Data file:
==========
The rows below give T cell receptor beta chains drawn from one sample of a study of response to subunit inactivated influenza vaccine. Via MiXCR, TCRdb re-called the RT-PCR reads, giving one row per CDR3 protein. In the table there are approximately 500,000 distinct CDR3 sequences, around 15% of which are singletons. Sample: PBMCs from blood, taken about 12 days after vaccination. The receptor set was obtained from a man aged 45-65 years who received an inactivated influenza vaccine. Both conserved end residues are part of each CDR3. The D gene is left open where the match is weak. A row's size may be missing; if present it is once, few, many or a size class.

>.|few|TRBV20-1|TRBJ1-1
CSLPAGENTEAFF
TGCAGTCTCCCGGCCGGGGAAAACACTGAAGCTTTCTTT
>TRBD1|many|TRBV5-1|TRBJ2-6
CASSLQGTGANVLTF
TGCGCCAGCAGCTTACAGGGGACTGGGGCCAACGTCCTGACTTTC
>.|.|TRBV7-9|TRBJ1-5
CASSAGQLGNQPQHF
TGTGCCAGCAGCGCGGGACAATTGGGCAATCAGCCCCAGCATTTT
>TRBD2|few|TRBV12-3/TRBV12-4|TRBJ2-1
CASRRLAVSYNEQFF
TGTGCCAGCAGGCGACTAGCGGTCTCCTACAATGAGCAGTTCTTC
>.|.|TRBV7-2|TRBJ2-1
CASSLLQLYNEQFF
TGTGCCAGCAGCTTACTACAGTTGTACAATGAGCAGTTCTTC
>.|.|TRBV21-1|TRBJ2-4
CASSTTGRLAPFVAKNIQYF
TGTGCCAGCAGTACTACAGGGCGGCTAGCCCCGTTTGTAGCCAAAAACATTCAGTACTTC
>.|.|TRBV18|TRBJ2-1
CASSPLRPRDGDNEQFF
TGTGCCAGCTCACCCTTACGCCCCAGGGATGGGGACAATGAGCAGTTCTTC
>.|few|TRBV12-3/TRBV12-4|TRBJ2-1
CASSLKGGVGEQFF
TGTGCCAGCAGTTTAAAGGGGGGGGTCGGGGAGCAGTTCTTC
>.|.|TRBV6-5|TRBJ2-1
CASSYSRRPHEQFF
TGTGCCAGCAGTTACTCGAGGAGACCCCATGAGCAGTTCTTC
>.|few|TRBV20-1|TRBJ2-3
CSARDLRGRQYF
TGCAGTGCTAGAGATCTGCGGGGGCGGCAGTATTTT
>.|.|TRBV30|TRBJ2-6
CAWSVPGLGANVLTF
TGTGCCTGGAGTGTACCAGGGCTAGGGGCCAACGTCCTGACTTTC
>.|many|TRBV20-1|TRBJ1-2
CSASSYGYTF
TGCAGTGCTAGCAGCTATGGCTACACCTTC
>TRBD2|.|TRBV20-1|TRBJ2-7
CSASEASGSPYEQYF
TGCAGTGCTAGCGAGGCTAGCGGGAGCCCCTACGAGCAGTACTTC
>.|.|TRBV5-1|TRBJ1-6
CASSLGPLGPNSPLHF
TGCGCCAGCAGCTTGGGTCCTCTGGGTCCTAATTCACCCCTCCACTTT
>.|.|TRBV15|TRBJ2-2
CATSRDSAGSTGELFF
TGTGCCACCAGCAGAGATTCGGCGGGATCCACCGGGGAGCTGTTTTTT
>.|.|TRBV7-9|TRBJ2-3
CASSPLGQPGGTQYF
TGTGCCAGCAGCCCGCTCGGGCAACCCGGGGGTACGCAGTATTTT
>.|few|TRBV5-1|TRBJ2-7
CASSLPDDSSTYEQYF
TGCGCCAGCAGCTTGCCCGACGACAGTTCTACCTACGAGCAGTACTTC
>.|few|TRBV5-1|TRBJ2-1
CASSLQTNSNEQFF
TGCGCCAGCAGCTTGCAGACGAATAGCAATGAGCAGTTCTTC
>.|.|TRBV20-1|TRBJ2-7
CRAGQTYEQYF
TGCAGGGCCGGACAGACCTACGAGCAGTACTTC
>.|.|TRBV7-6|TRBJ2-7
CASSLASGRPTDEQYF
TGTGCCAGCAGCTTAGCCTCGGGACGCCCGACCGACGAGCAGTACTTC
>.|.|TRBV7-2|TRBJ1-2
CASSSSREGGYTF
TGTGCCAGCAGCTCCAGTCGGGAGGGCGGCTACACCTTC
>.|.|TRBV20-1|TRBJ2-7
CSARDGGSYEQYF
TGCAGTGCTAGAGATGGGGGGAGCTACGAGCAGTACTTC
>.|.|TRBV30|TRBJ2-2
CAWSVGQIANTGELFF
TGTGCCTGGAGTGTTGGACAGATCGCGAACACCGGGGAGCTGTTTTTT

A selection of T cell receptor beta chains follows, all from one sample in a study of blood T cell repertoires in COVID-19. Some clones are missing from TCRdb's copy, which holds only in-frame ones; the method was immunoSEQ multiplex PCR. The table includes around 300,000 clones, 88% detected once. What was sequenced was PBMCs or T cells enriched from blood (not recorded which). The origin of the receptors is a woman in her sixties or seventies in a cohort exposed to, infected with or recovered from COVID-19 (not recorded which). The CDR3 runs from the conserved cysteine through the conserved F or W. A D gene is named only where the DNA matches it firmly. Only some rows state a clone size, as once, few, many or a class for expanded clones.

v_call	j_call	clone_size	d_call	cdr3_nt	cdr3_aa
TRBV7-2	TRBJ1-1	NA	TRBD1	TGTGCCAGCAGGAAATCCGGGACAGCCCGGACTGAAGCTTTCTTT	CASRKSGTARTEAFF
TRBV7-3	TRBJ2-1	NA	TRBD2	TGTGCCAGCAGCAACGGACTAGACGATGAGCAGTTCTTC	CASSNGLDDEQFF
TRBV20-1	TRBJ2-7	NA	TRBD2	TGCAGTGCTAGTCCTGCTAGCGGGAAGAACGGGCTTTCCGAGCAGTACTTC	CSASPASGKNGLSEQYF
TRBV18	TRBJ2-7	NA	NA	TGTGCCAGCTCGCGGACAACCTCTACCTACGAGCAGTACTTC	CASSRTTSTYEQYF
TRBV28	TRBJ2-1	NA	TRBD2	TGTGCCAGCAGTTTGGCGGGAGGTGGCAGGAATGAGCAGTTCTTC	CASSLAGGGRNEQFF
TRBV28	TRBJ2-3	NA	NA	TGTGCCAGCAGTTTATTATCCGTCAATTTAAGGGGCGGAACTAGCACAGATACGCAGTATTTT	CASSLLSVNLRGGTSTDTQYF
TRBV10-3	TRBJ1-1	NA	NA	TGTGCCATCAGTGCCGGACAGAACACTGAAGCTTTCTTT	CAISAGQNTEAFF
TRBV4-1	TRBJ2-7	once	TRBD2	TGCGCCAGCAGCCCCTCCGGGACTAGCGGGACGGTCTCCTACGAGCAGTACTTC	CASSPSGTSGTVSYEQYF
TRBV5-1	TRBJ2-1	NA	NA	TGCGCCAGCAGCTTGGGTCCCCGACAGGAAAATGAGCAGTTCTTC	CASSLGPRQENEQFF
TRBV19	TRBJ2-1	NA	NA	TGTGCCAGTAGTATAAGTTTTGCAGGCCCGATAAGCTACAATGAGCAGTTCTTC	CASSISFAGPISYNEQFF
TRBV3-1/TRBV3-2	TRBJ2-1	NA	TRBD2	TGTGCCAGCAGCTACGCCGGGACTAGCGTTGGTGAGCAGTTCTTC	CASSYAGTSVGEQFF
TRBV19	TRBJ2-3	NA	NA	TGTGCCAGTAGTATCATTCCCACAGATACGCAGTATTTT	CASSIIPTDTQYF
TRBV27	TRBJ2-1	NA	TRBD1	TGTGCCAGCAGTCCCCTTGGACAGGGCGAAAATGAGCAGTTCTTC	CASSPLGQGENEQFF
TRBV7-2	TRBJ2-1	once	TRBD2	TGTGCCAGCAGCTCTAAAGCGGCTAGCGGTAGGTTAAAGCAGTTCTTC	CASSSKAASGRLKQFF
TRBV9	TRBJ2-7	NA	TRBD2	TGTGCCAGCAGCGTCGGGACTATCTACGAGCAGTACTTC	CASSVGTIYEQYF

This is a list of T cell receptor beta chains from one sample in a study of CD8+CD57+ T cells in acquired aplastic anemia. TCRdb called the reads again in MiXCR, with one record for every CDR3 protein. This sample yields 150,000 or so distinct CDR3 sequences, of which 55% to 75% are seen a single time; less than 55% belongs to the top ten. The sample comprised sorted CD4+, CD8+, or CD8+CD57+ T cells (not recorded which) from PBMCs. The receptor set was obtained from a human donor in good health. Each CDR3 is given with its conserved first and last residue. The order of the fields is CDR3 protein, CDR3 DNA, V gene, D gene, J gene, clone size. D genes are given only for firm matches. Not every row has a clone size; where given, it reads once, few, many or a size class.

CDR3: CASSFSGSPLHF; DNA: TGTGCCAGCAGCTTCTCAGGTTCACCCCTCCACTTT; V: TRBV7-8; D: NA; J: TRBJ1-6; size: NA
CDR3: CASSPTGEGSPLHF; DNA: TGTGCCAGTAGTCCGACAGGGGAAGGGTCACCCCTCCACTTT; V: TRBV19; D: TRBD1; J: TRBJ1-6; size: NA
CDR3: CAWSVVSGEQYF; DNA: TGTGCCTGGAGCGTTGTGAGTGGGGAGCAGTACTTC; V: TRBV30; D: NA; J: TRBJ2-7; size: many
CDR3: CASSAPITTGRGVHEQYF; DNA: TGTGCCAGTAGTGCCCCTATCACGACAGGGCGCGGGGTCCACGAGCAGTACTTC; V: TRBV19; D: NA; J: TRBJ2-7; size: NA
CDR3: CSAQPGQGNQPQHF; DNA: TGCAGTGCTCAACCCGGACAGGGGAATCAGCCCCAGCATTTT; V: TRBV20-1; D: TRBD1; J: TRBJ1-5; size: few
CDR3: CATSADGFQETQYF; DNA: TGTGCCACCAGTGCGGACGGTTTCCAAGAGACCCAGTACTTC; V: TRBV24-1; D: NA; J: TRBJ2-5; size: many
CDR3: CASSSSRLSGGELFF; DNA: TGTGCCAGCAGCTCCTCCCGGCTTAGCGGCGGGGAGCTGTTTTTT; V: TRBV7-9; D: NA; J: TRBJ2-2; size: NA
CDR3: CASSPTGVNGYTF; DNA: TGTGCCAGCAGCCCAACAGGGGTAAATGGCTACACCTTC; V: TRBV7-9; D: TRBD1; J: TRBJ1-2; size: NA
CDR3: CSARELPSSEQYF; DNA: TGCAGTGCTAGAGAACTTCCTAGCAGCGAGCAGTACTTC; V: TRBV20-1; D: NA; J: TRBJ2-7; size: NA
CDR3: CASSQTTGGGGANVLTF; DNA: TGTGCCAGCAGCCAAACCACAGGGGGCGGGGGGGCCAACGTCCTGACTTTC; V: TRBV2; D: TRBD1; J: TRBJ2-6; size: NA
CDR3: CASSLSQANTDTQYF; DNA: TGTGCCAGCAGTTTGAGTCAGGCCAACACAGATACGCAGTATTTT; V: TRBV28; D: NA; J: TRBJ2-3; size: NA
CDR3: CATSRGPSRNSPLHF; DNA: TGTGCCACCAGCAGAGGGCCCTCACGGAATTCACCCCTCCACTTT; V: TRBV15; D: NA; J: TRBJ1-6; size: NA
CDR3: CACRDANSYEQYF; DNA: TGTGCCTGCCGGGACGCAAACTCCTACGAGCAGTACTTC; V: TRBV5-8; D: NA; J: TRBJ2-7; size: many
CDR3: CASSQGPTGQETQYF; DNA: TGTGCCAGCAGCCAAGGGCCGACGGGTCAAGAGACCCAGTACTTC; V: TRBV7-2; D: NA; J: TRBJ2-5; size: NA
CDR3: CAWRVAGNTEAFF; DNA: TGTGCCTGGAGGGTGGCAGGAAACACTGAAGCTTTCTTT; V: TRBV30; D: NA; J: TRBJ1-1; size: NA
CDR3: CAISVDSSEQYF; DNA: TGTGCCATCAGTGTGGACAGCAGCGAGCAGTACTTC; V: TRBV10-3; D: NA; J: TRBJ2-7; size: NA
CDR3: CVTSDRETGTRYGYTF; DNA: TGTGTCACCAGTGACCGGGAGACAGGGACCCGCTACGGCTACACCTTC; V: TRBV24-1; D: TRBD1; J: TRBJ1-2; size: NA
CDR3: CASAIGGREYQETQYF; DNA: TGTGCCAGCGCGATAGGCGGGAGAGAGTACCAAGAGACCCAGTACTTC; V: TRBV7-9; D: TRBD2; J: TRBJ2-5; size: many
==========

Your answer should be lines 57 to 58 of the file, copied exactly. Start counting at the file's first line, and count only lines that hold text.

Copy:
CRAGQTYEQYF
TGCAGGGCCGGACAGACCTACGAGCAGTACTTC